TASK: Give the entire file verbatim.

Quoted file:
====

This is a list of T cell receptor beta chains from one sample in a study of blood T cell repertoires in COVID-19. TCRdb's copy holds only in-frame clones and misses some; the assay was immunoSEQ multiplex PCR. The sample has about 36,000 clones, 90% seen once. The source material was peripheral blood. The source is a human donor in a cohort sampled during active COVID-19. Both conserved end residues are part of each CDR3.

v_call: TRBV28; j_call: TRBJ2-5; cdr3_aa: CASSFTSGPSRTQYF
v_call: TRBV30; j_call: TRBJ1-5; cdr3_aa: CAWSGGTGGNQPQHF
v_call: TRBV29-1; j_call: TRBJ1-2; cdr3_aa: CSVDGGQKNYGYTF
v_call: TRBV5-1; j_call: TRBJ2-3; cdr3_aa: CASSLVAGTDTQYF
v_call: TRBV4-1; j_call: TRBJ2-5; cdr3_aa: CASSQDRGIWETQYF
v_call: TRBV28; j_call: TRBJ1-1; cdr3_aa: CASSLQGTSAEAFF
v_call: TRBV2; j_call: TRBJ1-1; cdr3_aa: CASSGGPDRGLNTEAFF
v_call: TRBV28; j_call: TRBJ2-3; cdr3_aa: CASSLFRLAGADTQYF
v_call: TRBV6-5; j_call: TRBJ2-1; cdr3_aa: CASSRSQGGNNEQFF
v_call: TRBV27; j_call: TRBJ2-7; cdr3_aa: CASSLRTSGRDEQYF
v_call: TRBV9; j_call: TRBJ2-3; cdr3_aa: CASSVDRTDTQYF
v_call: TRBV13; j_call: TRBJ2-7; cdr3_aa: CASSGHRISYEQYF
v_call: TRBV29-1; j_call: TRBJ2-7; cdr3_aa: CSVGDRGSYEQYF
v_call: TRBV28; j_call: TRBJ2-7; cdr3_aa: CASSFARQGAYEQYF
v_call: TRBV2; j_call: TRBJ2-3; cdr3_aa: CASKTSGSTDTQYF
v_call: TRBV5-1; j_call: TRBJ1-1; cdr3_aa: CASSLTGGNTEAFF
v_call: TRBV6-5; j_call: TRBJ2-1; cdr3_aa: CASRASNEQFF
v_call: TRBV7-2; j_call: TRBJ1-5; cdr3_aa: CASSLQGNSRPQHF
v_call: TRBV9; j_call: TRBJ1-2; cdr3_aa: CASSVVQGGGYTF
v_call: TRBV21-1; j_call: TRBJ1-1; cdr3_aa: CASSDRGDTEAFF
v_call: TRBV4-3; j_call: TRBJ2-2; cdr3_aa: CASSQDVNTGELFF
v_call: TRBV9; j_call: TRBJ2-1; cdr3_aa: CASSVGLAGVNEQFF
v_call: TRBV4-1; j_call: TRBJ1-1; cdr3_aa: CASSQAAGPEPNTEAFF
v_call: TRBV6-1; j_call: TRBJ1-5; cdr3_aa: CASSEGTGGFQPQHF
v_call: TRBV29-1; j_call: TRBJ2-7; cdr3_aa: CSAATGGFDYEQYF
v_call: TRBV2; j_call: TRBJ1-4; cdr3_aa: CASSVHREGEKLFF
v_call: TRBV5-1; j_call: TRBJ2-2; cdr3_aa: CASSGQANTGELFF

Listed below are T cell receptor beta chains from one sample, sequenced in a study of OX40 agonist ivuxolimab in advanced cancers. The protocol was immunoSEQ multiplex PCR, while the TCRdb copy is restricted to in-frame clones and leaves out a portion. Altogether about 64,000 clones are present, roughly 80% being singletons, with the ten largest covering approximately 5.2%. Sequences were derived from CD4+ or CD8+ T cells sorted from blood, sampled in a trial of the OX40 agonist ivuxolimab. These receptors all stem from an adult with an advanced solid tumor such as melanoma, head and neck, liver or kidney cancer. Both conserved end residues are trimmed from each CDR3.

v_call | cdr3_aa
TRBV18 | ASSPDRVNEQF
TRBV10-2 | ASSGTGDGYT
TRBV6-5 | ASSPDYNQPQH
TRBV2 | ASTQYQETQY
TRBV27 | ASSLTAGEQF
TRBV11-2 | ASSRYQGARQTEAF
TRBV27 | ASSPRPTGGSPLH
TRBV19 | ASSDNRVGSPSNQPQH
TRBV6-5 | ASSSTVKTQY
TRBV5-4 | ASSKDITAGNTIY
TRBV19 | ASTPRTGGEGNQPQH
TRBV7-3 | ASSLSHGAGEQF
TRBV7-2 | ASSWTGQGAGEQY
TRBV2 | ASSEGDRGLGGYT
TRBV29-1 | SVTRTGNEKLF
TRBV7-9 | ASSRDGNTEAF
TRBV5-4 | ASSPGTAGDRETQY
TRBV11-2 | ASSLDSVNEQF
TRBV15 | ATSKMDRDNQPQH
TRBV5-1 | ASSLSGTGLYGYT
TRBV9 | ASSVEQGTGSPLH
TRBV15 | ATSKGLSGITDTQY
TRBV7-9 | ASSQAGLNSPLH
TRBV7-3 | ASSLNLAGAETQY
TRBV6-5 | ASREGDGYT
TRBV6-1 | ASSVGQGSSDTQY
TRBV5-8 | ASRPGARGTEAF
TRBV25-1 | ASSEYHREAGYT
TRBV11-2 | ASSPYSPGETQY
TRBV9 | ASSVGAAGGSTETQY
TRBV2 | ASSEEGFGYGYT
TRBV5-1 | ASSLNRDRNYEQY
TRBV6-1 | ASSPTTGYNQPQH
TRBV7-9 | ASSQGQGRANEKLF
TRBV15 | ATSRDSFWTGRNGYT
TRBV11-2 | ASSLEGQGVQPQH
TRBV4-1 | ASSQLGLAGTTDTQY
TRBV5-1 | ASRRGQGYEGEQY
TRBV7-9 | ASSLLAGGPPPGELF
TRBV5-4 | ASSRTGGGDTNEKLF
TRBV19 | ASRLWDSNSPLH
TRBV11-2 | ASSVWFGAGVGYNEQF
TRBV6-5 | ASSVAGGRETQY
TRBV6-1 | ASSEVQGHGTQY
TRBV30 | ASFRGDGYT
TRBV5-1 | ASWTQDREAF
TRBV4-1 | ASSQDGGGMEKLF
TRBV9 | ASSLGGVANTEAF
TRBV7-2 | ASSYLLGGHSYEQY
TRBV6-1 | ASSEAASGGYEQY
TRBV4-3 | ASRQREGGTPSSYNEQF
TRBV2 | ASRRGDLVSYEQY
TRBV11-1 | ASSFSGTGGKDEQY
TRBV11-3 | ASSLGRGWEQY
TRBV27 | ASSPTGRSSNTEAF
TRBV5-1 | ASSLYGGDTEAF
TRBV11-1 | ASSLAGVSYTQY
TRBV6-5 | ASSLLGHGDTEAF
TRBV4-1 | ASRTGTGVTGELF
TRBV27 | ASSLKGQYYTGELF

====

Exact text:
This is a list of T cell receptor beta chains from one sample in a study of blood T cell repertoires in COVID-19. TCRdb's copy holds only in-frame clones and misses some; the assay was immunoSEQ multiplex PCR. The sample has about 36,000 clones, 90% seen once. The source material was peripheral blood. The source is a human donor in a cohort sampled during active COVID-19. Both conserved end residues are part of each CDR3.

v_call: TRBV28; j_call: TRBJ2-5; cdr3_aa: CASSFTSGPSRTQYF
v_call: TRBV30; j_call: TRBJ1-5; cdr3_aa: CAWSGGTGGNQPQHF
v_call: TRBV29-1; j_call: TRBJ1-2; cdr3_aa: CSVDGGQKNYGYTF
v_call: TRBV5-1; j_call: TRBJ2-3; cdr3_aa: CASSLVAGTDTQYF
v_call: TRBV4-1; j_call: TRBJ2-5; cdr3_aa: CASSQDRGIWETQYF
v_call: TRBV28; j_call: TRBJ1-1; cdr3_aa: CASSLQGTSAEAFF
v_call: TRBV2; j_call: TRBJ1-1; cdr3_aa: CASSGGPDRGLNTEAFF
v_call: TRBV28; j_call: TRBJ2-3; cdr3_aa: CASSLFRLAGADTQYF
v_call: TRBV6-5; j_call: TRBJ2-1; cdr3_aa: CASSRSQGGNNEQFF
v_call: TRBV27; j_call: TRBJ2-7; cdr3_aa: CASSLRTSGRDEQYF
v_call: TRBV9; j_call: TRBJ2-3; cdr3_aa: CASSVDRTDTQYF
v_call: TRBV13; j_call: TRBJ2-7; cdr3_aa: CASSGHRISYEQYF
v_call: TRBV29-1; j_call: TRBJ2-7; cdr3_aa: CSVGDRGSYEQYF
v_call: TRBV28; j_call: TRBJ2-7; cdr3_aa: CASSFARQGAYEQYF
v_call: TRBV2; j_call: TRBJ2-3; cdr3_aa: CASKTSGSTDTQYF
v_call: TRBV5-1; j_call: TRBJ1-1; cdr3_aa: CASSLTGGNTEAFF
v_call: TRBV6-5; j_call: TRBJ2-1; cdr3_aa: CASRASNEQFF
v_call: TRBV7-2; j_call: TRBJ1-5; cdr3_aa: CASSLQGNSRPQHF
v_call: TRBV9; j_call: TRBJ1-2; cdr3_aa: CASSVVQGGGYTF
v_call: TRBV21-1; j_call: TRBJ1-1; cdr3_aa: CASSDRGDTEAFF
v_call: TRBV4-3; j_call: TRBJ2-2; cdr3_aa: CASSQDVNTGELFF
v_call: TRBV9; j_call: TRBJ2-1; cdr3_aa: CASSVGLAGVNEQFF
v_call: TRBV4-1; j_call: TRBJ1-1; cdr3_aa: CASSQAAGPEPNTEAFF
v_call: TRBV6-1; j_call: TRBJ1-5; cdr3_aa: CASSEGTGGFQPQHF
v_call: TRBV29-1; j_call: TRBJ2-7; cdr3_aa: CSAATGGFDYEQYF
v_call: TRBV2; j_call: TRBJ1-4; cdr3_aa: CASSVHREGEKLFF
v_call: TRBV5-1; j_call: TRBJ2-2; cdr3_aa: CASSGQANTGELFF

Listed below are T cell receptor beta chains from one sample, sequenced in a study of OX40 agonist ivuxolimab in advanced cancers. The protocol was immunoSEQ multiplex PCR, while the TCRdb copy is restricted to in-frame clones and leaves out a portion. Altogether about 64,000 clones are present, roughly 80% being singletons, with the ten largest covering approximately 5.2%. Sequences were derived from CD4+ or CD8+ T cells sorted from blood, sampled in a trial of the OX40 agonist ivuxolimab. These receptors all stem from an adult with an advanced solid tumor such as melanoma, head and neck, liver or kidney cancer. Both conserved end residues are trimmed from each CDR3.

v_call | cdr3_aa
TRBV18 | ASSPDRVNEQF
TRBV10-2 | ASSGTGDGYT
TRBV6-5 | ASSPDYNQPQH
TRBV2 | ASTQYQETQY
TRBV27 | ASSLTAGEQF
TRBV11-2 | ASSRYQGARQTEAF
TRBV27 | ASSPRPTGGSPLH
TRBV19 | ASSDNRVGSPSNQPQH
TRBV6-5 | ASSSTVKTQY
TRBV5-4 | ASSKDITAGNTIY
TRBV19 | ASTPRTGGEGNQPQH
TRBV7-3 | ASSLSHGAGEQF
TRBV7-2 | ASSWTGQGAGEQY
TRBV2 | ASSEGDRGLGGYT
TRBV29-1 | SVTRTGNEKLF
TRBV7-9 | ASSRDGNTEAF
TRBV5-4 | ASSPGTAGDRETQY
TRBV11-2 | ASSLDSVNEQF
TRBV15 | ATSKMDRDNQPQH
TRBV5-1 | ASSLSGTGLYGYT
TRBV9 | ASSVEQGTGSPLH
TRBV15 | ATSKGLSGITDTQY
TRBV7-9 | ASSQAGLNSPLH
TRBV7-3 | ASSLNLAGAETQY
TRBV6-5 | ASREGDGYT
TRBV6-1 | ASSVGQGSSDTQY
TRBV5-8 | ASRPGARGTEAF
TRBV25-1 | ASSEYHREAGYT
TRBV11-2 | ASSPYSPGETQY
TRBV9 | ASSVGAAGGSTETQY
TRBV2 | ASSEEGFGYGYT
TRBV5-1 | ASSLNRDRNYEQY
TRBV6-1 | ASSPTTGYNQPQH
TRBV7-9 | ASSQGQGRANEKLF
TRBV15 | ATSRDSFWTGRNGYT
TRBV11-2 | ASSLEGQGVQPQH
TRBV4-1 | ASSQLGLAGTTDTQY
TRBV5-1 | ASRRGQGYEGEQY
TRBV7-9 | ASSLLAGGPPPGELF
TRBV5-4 | ASSRTGGGDTNEKLF
TRBV19 | ASRLWDSNSPLH
TRBV11-2 | ASSVWFGAGVGYNEQF
TRBV6-5 | ASSVAGGRETQY
TRBV6-1 | ASSEVQGHGTQY
TRBV30 | ASFRGDGYT
TRBV5-1 | ASWTQDREAF
TRBV4-1 | ASSQDGGGMEKLF
TRBV9 | ASSLGGVANTEAF
TRBV7-2 | ASSYLLGGHSYEQY
TRBV6-1 | ASSEAASGGYEQY
TRBV4-3 | ASRQREGGTPSSYNEQF
TRBV2 | ASRRGDLVSYEQY
TRBV11-1 | ASSFSGTGGKDEQY
TRBV11-3 | ASSLGRGWEQY
TRBV27 | ASSPTGRSSNTEAF
TRBV5-1 | ASSLYGGDTEAF
TRBV11-1 | ASSLAGVSYTQY
TRBV6-5 | ASSLLGHGDTEAF
TRBV4-1 | ASRTGTGVTGELF
TRBV27 | ASSLKGQYYTGELF